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Types Of Coral Reefs

Updated on October 22, 2011

Corals are small marine animals that secrete calcium carbonate exoskeleton for their protection. These calcium carbonate shells remain intact even when the animal dies out. Since these animals live in colonies these hard exoskeletons accumulate to form much a larger structure which is known as the coral reef.

Today after thousands of years of accumulation coral reefs are called as one of the most diverse ecosystems on the earth as within these reefs reside 25% of the sea animals including small fishes, molluscs, sponges and echinoderms.

Ideally coral reefs grow in warm and agitated water and require sunlight for their growth; therefore most of the coral reefs flourish best near the shore line of the sea. However they do exist deep in the oceans but these coral reefs are small and are less observed as compared to the ones that grow in shallow waters. 

The coral reefs that we see today took a thousand years of making as the coral reefs formation is an extremely slow and gradual process.

The reason for it is that a coral community can only build reefs if they secrete calcium carbonate than removed and since the wave currents and other biological factors tend to break the skeletal structures as soon as they are secreted by the organism the building of reef is a very gradual process.  

The Great Barrier Reef
The Great Barrier Reef
Inside the water world.
Inside the water world.

Although all the types of coral reefs are composed of same materials and formed by a same process, they differ on the bases of their shapes and their sizes and also their locations.

On the bases of these criteria following are the types of coral reefs:

Barrier Reefs

The barrier reefs grow parallel to the shore of an island and are separated form it by a deep lagoon.

They grow mostly along the outer edges of the continental shelves. These reefs unlike the atolls are discontinuous composites of many small reefs each of which is separated by a channel.

The Darwin theory of the formation of atolls can also be applied to the barrier reefs. Just like the atolls, according to Darwin, the barrier reefs started as the fringing reefs.

They started to develop much later then the atolls when the rising of sea level and subsiding of the land became a slow process. They too got detached from the shoreline and stated growing parallel to it separated by a deep lagoon 

These reefs can extend up to 100 meters and in some cases even more. They are found mostly indo pacific and Caribbean oceans. The most famous barrier reef is the Great Barrier Reef of Australia.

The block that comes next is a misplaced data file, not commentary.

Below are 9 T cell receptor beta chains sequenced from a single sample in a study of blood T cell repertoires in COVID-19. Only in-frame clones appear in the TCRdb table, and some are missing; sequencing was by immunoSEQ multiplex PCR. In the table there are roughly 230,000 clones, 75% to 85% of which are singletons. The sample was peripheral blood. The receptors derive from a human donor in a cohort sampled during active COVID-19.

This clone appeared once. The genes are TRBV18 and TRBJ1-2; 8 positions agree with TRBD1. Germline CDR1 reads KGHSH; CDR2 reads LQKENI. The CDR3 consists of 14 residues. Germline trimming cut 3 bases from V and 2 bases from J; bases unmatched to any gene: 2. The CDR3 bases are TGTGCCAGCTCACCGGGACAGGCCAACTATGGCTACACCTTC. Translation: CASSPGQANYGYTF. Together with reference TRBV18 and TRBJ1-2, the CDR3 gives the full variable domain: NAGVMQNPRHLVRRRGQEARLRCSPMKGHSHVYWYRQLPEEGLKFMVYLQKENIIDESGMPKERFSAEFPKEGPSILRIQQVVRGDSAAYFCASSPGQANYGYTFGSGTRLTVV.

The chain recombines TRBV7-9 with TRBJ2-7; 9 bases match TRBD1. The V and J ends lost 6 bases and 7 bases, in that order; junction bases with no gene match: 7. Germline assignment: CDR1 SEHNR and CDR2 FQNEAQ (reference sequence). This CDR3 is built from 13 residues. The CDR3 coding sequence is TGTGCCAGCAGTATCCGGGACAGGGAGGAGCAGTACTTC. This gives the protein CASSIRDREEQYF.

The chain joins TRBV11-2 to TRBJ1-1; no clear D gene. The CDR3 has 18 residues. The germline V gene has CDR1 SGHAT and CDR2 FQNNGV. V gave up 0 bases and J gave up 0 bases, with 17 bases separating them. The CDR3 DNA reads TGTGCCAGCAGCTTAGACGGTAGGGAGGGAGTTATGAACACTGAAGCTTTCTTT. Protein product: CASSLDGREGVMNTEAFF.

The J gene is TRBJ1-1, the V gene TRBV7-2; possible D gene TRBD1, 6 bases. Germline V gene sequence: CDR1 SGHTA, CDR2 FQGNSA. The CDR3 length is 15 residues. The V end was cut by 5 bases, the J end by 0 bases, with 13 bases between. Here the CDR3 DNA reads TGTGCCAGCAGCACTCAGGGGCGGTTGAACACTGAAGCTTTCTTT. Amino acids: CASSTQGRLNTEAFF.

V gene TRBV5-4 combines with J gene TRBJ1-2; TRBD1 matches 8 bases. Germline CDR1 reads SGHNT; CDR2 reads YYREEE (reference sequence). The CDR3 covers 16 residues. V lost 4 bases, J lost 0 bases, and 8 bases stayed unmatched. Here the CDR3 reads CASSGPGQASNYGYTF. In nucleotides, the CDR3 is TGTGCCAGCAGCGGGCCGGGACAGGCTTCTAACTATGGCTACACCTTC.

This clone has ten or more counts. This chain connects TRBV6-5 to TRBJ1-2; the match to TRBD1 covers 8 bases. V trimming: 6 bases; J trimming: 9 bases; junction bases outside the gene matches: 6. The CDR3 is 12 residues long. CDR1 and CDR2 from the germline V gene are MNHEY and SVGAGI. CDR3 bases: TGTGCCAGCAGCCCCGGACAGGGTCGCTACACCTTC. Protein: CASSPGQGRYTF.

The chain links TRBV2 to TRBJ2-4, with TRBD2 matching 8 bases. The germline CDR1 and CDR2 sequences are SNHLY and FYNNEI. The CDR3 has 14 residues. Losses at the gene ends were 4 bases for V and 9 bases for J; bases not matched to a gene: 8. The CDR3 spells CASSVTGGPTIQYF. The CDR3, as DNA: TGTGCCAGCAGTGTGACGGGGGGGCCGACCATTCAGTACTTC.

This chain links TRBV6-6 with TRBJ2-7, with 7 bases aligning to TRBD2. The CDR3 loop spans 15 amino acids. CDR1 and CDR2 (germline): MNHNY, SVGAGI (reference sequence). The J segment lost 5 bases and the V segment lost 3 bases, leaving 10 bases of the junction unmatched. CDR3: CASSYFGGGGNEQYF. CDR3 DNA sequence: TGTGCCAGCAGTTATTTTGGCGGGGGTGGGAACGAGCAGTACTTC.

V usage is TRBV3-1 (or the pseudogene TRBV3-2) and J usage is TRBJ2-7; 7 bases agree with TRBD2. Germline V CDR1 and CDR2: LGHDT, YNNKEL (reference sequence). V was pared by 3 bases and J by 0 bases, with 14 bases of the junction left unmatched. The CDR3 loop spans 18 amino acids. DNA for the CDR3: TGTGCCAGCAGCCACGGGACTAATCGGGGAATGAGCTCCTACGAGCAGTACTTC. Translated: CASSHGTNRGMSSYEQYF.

Fringing Reefs in Maldives.
Fringing Reefs in Maldives.

Fringing Reefs

The fringing reefs grow either very close to the shore or directly attached to it. It takes nearly 10000 years for a fringing reef to grow and they started thousand years ago in shallow waters near the shoreline.

As the sea level stared to rise and due th the movement of the land these reefs started to grow upward and outwards at a fast pace to stay close to the land.

It is believed thet the other two types of the coral reefs started to grow as fringing reefs and later became barrier and atoll reefs.

The fringing reefs are commonly found in the carribbean oceans and red sea. Since they are close to the shorelines they are susceptible to human activities and can be damaged due to pollution and agricultural development.

An Atoll in the Pacific Ocean.
An Atoll in the Pacific Ocean.


Atolls are continuous horse shoe shaped or circular reefs that can extend up to 100 miles in diameter. These reefs surround a large, deep central lagoon with their best developed parts facing side where wave energy is the greatest.

Generally the atolls of today took nearly 30 million years to be built. According to Darwin these reefs were initially fringing reefs that grew on the shoreline of a volcanic island. As the sea level started to rise gradually these reefs started to slowly detach from the island and the land started to move and sink.

As they moved they became barrier reefs separated from the land by a deep lagoon. When the land eventually sank completely these reefs were left alone far away from the land enclosing a deep central lagoon and hence atolls were formed.

Today they are most commonly found in the indo pacific regions, almost 300 atolls have been found there. They are also common in the shores of southern Mexico and the coast of Belize. 


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    • hassam profile imageAUTHOR


      8 years ago from Pakistan

      Yeah, its really sad we are losing these beautiful habitats with in a span of decades, where as it take millions of years for these reefs to form.

    • joe w bennett profile image

      joe w bennett 

      8 years ago from Clinton, MS, US of A

      I think the fragility of these eco-sytems would make an excellent topic for a future hub...the world's coral reefs are in alarming decline; global warming, severe storms and high levels of acidity in our oceans (caused by man-made pollution) have already killed over half the Carribbean's reefs and marine biologists predict that over 70% of the world's reefs will be gone in another 40 years if ocean warming is not reversed...thanks for an excellent hub...


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